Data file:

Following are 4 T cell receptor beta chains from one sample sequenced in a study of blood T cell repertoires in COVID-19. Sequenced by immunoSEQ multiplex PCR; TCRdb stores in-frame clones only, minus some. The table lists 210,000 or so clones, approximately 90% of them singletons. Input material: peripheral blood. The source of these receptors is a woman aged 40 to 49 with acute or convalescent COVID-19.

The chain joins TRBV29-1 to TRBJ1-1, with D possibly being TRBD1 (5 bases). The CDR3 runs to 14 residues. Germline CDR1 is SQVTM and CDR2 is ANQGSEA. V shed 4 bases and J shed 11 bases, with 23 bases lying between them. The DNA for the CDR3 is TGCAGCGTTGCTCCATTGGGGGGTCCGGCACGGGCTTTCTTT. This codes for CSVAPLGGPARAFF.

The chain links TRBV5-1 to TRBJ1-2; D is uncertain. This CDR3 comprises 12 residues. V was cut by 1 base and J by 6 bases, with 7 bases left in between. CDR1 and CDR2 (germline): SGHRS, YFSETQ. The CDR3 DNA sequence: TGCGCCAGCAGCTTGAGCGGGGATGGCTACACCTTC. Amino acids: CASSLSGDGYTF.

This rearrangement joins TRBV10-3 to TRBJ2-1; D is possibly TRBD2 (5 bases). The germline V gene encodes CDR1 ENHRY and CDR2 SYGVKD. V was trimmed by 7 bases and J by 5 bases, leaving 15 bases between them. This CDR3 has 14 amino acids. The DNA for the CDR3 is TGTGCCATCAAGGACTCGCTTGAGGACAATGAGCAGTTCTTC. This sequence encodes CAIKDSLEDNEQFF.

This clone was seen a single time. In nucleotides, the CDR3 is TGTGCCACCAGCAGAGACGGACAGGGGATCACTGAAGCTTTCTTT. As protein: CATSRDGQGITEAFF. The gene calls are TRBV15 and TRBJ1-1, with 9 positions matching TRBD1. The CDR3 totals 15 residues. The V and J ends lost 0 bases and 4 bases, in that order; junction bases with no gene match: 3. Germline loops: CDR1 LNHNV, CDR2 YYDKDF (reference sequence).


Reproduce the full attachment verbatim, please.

Following are 4 T cell receptor beta chains from one sample sequenced in a study of blood T cell repertoires in COVID-19. Sequenced by immunoSEQ multiplex PCR; TCRdb stores in-frame clones only, minus some. The table lists 210,000 or so clones, approximately 90% of them singletons. Input material: peripheral blood. The source of these receptors is a woman aged 40 to 49 with acute or convalescent COVID-19.

The chain joins TRBV29-1 to TRBJ1-1, with D possibly being TRBD1 (5 bases). The CDR3 runs to 14 residues. Germline CDR1 is SQVTM and CDR2 is ANQGSEA. V shed 4 bases and J shed 11 bases, with 23 bases lying between them. The DNA for the CDR3 is TGCAGCGTTGCTCCATTGGGGGGTCCGGCACGGGCTTTCTTT. This codes for CSVAPLGGPARAFF.

The chain links TRBV5-1 to TRBJ1-2; D is uncertain. This CDR3 comprises 12 residues. V was cut by 1 base and J by 6 bases, with 7 bases left in between. CDR1 and CDR2 (germline): SGHRS, YFSETQ. The CDR3 DNA sequence: TGCGCCAGCAGCTTGAGCGGGGATGGCTACACCTTC. Amino acids: CASSLSGDGYTF.

This rearrangement joins TRBV10-3 to TRBJ2-1; D is possibly TRBD2 (5 bases). The germline V gene encodes CDR1 ENHRY and CDR2 SYGVKD. V was trimmed by 7 bases and J by 5 bases, leaving 15 bases between them. This CDR3 has 14 amino acids. The DNA for the CDR3 is TGTGCCATCAAGGACTCGCTTGAGGACAATGAGCAGTTCTTC. This sequence encodes CAIKDSLEDNEQFF.

This clone was seen a single time. In nucleotides, the CDR3 is TGTGCCACCAGCAGAGACGGACAGGGGATCACTGAAGCTTTCTTT. As protein: CATSRDGQGITEAFF. The gene calls are TRBV15 and TRBJ1-1, with 9 positions matching TRBD1. The CDR3 totals 15 residues. The V and J ends lost 0 bases and 4 bases, in that order; junction bases with no gene match: 3. Germline loops: CDR1 LNHNV, CDR2 YYDKDF (reference sequence).